Back in the 1960’s, Walt Disney came up with a similar idea EPCOT – short for the Experimental Prototype Community of Tomorrow, a city of the future in Florida, but Disney died before his full vision was realised. Disney corporation may well have been the ‘Google’ of the 1960s.

Today Apple, Amazon and Google have all acquired big sites across the USA to further their ideas of just what a futuristic city might be. Bill Gates investment company has spent $80 million in Arizona to build a ‘smart city’ currently known as Belmont.

However, the Quayside Waterfront project is the biggest and might grow to cover 350 acres and eventually house 75,000 in a project that would include a variety of 20-storey high-rise buildings, although current plans are more modest and include 17,000 housing-units with hopes of creating 4,000 jobs.

Quayside would be filled with ‘Lego like’ buildings that could be moved to meet shifting demand for on area to another, almost overnight. Buildings would be multi-purpose and public space would be adaptable.

The smart city would be sustained by an ingenious network of hidden wiring, both physical and virtual with streams of data collected and used to benefit every resident, including ways to manage at times Toronto’s extreme weather.

The idea on a much smaller and limited scale is demonstrated by Waze, which is a Google GPS app downloaded 100m times and used in partnership with 70 US cities to share real-time traffic and accident data, while Uber and Lyft are in a battle to provide shared transit solutions to US cities.

Sidewalk have described Quayside as a global testbed for urban innovation and a model for the world however, much of the hype associated with the Toronto project is already happening, in one city in China.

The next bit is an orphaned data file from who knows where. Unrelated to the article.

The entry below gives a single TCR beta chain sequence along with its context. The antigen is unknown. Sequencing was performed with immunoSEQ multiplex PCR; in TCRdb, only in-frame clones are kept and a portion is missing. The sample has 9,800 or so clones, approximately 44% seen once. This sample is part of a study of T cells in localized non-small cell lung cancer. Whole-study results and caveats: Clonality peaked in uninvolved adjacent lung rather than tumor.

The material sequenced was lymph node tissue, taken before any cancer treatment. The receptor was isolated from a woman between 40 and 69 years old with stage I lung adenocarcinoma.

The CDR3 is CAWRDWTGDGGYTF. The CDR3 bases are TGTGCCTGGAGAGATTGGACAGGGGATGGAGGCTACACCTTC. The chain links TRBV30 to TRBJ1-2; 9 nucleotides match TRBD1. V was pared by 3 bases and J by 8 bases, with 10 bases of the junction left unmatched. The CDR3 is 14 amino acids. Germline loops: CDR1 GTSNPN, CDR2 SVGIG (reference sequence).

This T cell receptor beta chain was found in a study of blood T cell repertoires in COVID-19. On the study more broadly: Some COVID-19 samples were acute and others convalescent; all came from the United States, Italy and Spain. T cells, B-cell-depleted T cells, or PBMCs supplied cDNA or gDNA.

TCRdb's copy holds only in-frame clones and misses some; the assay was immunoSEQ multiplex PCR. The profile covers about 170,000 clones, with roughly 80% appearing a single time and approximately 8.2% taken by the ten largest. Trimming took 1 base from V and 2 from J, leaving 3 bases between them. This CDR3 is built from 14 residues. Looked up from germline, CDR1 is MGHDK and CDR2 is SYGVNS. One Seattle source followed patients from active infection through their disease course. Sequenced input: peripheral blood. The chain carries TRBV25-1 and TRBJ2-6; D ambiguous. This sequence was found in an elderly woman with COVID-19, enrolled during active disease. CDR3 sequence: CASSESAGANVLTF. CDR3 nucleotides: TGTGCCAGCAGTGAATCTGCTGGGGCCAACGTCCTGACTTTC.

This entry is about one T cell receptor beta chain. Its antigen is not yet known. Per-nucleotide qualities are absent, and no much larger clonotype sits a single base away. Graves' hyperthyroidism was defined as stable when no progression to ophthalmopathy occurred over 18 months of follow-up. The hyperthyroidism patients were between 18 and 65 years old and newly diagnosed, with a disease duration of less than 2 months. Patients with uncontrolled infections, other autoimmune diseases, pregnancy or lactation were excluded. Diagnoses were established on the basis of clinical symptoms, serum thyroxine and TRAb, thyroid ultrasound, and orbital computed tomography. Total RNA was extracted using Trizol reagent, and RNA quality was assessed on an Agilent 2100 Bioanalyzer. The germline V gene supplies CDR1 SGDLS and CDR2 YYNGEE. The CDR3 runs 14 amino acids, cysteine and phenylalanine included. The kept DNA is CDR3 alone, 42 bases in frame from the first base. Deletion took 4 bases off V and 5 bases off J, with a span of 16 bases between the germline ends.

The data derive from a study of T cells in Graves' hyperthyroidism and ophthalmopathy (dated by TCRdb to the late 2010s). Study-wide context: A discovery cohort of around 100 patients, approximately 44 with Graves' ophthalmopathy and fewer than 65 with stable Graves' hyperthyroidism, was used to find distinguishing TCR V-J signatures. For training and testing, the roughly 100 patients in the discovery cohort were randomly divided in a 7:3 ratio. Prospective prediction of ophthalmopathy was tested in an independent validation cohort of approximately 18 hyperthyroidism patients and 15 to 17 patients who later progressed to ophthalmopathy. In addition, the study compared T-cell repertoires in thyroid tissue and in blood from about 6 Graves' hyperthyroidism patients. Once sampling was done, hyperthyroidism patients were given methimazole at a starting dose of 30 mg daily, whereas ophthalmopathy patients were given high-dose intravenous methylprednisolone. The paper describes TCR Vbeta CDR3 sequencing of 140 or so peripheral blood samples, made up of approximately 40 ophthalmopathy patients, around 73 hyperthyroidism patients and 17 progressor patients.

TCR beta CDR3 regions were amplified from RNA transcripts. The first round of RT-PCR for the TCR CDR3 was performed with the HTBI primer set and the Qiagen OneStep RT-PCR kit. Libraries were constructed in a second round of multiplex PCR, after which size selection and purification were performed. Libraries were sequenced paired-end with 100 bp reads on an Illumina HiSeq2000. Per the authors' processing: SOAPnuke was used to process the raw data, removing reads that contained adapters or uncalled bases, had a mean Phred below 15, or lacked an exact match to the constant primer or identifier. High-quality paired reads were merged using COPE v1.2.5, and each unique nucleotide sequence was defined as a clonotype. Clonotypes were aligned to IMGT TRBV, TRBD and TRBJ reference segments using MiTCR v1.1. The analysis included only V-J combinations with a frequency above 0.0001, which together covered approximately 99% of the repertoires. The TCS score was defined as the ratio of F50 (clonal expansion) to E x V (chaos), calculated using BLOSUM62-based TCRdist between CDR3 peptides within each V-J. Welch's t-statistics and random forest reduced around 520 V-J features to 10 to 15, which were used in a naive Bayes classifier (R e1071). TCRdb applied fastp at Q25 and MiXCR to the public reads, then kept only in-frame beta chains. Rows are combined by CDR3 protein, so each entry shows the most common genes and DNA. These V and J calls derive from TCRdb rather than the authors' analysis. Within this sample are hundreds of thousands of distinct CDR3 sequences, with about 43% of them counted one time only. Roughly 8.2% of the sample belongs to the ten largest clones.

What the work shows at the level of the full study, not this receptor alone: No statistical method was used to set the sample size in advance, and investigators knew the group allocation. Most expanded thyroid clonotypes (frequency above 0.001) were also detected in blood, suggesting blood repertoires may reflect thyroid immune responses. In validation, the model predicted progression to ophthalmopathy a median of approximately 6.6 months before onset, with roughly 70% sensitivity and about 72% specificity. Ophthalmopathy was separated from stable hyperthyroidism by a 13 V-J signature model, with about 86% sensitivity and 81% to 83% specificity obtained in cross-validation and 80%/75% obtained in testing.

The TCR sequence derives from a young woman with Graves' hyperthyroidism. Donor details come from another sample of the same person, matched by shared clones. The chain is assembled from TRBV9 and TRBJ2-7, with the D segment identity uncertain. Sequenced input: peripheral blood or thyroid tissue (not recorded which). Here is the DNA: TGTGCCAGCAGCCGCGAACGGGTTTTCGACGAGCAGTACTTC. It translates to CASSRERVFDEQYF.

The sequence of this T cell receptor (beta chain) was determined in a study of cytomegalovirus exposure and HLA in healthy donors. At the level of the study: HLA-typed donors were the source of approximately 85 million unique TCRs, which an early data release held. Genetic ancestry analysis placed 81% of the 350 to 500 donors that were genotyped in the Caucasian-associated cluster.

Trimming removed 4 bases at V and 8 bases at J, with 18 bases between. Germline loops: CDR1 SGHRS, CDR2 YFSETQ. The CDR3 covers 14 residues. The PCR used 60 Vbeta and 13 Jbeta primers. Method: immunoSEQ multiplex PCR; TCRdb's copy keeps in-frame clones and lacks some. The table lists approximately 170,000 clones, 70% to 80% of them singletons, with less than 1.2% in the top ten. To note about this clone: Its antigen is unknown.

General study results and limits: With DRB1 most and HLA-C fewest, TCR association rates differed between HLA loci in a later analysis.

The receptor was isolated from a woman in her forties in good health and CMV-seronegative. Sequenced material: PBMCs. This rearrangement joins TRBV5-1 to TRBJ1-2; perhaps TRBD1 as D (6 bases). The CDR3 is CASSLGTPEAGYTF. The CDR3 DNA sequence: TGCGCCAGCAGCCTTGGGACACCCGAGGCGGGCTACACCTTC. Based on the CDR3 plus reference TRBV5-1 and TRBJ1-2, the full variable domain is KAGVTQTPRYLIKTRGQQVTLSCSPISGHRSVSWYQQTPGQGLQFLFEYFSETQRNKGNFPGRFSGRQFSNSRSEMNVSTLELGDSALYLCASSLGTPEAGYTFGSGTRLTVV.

China’s Alibaba

Hangzhou is a city of 10-million, southwest of Shanghai and is home to Alibaba (China’s Amazon accounting for 80% of on-lie sales in China). With local city authorities onside Alibaba have launched a ‘smarter’ city innovation called City Brain.

City Brain collects information like traffic movement, public transit information, video feeds and social media chatter with the aim of developing a neural network to help manage Hangzhou traffic. Measured by the city authorities support, the idea has been a ‘success’ moving traffic faster and traffic problems being spotted earlier.

However, Alibaba is also involved in other platforms designed to deliver a social credit score and like some of the ‘big-brother’ notions often associated with Singapore, the possible overlap with City Brain, now also exported to Kuala Lumpur does for some people raise questions of personal freedom.

Worth the Cost or Not?

Some two years after the plans for Toronto were announced there are questions being asked about the benefits and possible downsides of a data driven city.

Urban living does need a fix and Google’s vision might be spot on or not in terms of urban planning, quality housing, affordability, equity and environmental benefits.

Sidewalk’s chief describes his mission as creating the world’s first 21st Century urban district where residents may get the satisfaction of a pleasant and profitable social relationship on a scale almost impossible to imagine before, with a huge increase in the efficiency of services and housing flexibility and helping to deliver a great quality of life.

Others however, suggest that the tech giants should not wield such influence and that Google’s plans are currently just pie-in-the-sky notions and that we risk over-engineering our cities with data creating an artificial environment cut-off from nature.

As Sidewalk’s chief suggested ‘articulating the future can be a hard thing to do’ however, after 4500 years of attempts perhaps the idea, and importantly the need for a true ‘smart-city’ is now upon us.